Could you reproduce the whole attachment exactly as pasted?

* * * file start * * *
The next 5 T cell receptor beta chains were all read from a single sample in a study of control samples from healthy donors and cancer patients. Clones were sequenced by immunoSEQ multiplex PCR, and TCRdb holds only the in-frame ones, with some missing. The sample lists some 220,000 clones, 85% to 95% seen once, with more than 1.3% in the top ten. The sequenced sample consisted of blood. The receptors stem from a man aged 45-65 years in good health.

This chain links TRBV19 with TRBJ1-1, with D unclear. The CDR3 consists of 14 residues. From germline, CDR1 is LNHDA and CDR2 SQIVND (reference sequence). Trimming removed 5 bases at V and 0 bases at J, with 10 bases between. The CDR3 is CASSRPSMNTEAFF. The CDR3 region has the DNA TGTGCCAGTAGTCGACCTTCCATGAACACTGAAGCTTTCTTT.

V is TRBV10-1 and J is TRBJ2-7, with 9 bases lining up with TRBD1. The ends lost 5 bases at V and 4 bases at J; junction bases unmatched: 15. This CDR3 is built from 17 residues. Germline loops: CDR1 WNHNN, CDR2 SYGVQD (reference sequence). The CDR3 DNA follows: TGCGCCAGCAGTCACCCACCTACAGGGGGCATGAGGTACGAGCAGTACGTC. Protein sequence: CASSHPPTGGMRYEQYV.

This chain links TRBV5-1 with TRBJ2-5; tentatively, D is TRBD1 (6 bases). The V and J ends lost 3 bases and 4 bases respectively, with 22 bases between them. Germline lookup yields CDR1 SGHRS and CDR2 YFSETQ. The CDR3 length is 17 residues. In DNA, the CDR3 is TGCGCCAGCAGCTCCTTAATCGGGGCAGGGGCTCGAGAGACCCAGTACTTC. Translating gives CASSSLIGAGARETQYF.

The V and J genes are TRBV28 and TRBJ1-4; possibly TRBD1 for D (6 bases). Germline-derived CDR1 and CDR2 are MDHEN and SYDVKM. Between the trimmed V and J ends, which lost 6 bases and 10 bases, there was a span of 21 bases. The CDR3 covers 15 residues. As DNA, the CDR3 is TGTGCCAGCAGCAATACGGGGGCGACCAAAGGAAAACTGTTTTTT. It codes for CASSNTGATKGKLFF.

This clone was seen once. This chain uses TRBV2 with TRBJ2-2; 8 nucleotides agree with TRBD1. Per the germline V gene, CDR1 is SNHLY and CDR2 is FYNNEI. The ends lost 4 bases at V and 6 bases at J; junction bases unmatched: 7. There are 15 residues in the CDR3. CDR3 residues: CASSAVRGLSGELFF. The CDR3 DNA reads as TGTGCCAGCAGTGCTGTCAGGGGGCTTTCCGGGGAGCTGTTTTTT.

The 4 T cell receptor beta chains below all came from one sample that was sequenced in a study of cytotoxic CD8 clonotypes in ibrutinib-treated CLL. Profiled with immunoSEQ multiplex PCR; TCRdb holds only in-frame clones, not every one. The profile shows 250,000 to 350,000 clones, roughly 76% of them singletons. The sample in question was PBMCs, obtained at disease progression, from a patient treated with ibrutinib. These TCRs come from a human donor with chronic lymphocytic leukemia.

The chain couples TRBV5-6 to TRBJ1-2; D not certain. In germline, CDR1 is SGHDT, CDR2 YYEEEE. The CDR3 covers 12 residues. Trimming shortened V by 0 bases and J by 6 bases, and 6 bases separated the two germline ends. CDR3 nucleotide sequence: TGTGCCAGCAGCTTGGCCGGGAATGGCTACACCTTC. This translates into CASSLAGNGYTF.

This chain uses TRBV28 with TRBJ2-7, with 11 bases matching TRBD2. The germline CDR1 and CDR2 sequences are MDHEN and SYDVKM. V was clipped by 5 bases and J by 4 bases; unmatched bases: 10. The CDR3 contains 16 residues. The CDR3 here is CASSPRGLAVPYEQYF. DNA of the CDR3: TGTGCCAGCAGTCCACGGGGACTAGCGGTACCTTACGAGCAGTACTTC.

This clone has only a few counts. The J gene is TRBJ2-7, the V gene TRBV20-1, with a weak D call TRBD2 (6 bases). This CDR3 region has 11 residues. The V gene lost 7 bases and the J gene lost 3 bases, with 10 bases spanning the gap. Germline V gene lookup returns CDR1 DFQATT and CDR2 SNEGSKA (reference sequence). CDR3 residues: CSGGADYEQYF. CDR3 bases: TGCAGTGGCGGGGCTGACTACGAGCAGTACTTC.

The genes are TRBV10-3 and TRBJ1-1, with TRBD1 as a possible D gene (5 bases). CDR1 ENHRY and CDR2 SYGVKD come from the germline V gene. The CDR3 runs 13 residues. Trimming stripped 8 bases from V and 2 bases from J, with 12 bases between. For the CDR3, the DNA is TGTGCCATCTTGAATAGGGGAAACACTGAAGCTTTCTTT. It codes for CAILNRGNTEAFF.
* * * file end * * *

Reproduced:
The next 5 T cell receptor beta chains were all read from a single sample in a study of control samples from healthy donors and cancer patients. Clones were sequenced by immunoSEQ multiplex PCR, and TCRdb holds only the in-frame ones, with some missing. The sample lists some 220,000 clones, 85% to 95% seen once, with more than 1.3% in the top ten. The sequenced sample consisted of blood. The receptors stem from a man aged 45-65 years in good health.

This chain links TRBV19 with TRBJ1-1, with D unclear. The CDR3 consists of 14 residues. From germline, CDR1 is LNHDA and CDR2 SQIVND (reference sequence). Trimming removed 5 bases at V and 0 bases at J, with 10 bases between. The CDR3 is CASSRPSMNTEAFF. The CDR3 region has the DNA TGTGCCAGTAGTCGACCTTCCATGAACACTGAAGCTTTCTTT.

V is TRBV10-1 and J is TRBJ2-7, with 9 bases lining up with TRBD1. The ends lost 5 bases at V and 4 bases at J; junction bases unmatched: 15. This CDR3 is built from 17 residues. Germline loops: CDR1 WNHNN, CDR2 SYGVQD (reference sequence). The CDR3 DNA follows: TGCGCCAGCAGTCACCCACCTACAGGGGGCATGAGGTACGAGCAGTACGTC. Protein sequence: CASSHPPTGGMRYEQYV.

This chain links TRBV5-1 with TRBJ2-5; tentatively, D is TRBD1 (6 bases). The V and J ends lost 3 bases and 4 bases respectively, with 22 bases between them. Germline lookup yields CDR1 SGHRS and CDR2 YFSETQ. The CDR3 length is 17 residues. In DNA, the CDR3 is TGCGCCAGCAGCTCCTTAATCGGGGCAGGGGCTCGAGAGACCCAGTACTTC. Translating gives CASSSLIGAGARETQYF.

The V and J genes are TRBV28 and TRBJ1-4; possibly TRBD1 for D (6 bases). Germline-derived CDR1 and CDR2 are MDHEN and SYDVKM. Between the trimmed V and J ends, which lost 6 bases and 10 bases, there was a span of 21 bases. The CDR3 covers 15 residues. As DNA, the CDR3 is TGTGCCAGCAGCAATACGGGGGCGACCAAAGGAAAACTGTTTTTT. It codes for CASSNTGATKGKLFF.

This clone was seen once. This chain uses TRBV2 with TRBJ2-2; 8 nucleotides agree with TRBD1. Per the germline V gene, CDR1 is SNHLY and CDR2 is FYNNEI. The ends lost 4 bases at V and 6 bases at J; junction bases unmatched: 7. There are 15 residues in the CDR3. CDR3 residues: CASSAVRGLSGELFF. The CDR3 DNA reads as TGTGCCAGCAGTGCTGTCAGGGGGCTTTCCGGGGAGCTGTTTTTT.

The 4 T cell receptor beta chains below all came from one sample that was sequenced in a study of cytotoxic CD8 clonotypes in ibrutinib-treated CLL. Profiled with immunoSEQ multiplex PCR; TCRdb holds only in-frame clones, not every one. The profile shows 250,000 to 350,000 clones, roughly 76% of them singletons. The sample in question was PBMCs, obtained at disease progression, from a patient treated with ibrutinib. These TCRs come from a human donor with chronic lymphocytic leukemia.

The chain couples TRBV5-6 to TRBJ1-2; D not certain. In germline, CDR1 is SGHDT, CDR2 YYEEEE. The CDR3 covers 12 residues. Trimming shortened V by 0 bases and J by 6 bases, and 6 bases separated the two germline ends. CDR3 nucleotide sequence: TGTGCCAGCAGCTTGGCCGGGAATGGCTACACCTTC. This translates into CASSLAGNGYTF.

This chain uses TRBV28 with TRBJ2-7, with 11 bases matching TRBD2. The germline CDR1 and CDR2 sequences are MDHEN and SYDVKM. V was clipped by 5 bases and J by 4 bases; unmatched bases: 10. The CDR3 contains 16 residues. The CDR3 here is CASSPRGLAVPYEQYF. DNA of the CDR3: TGTGCCAGCAGTCCACGGGGACTAGCGGTACCTTACGAGCAGTACTTC.

This clone has only a few counts. The J gene is TRBJ2-7, the V gene TRBV20-1, with a weak D call TRBD2 (6 bases). This CDR3 region has 11 residues. The V gene lost 7 bases and the J gene lost 3 bases, with 10 bases spanning the gap. Germline V gene lookup returns CDR1 DFQATT and CDR2 SNEGSKA (reference sequence). CDR3 residues: CSGGADYEQYF. CDR3 bases: TGCAGTGGCGGGGCTGACTACGAGCAGTACTTC.

The genes are TRBV10-3 and TRBJ1-1, with TRBD1 as a possible D gene (5 bases). CDR1 ENHRY and CDR2 SYGVKD come from the germline V gene. The CDR3 runs 13 residues. Trimming stripped 8 bases from V and 2 bases from J, with 12 bases between. For the CDR3, the DNA is TGTGCCATCTTGAATAGGGGAAACACTGAAGCTTTCTTT. It codes for CAILNRGNTEAFF.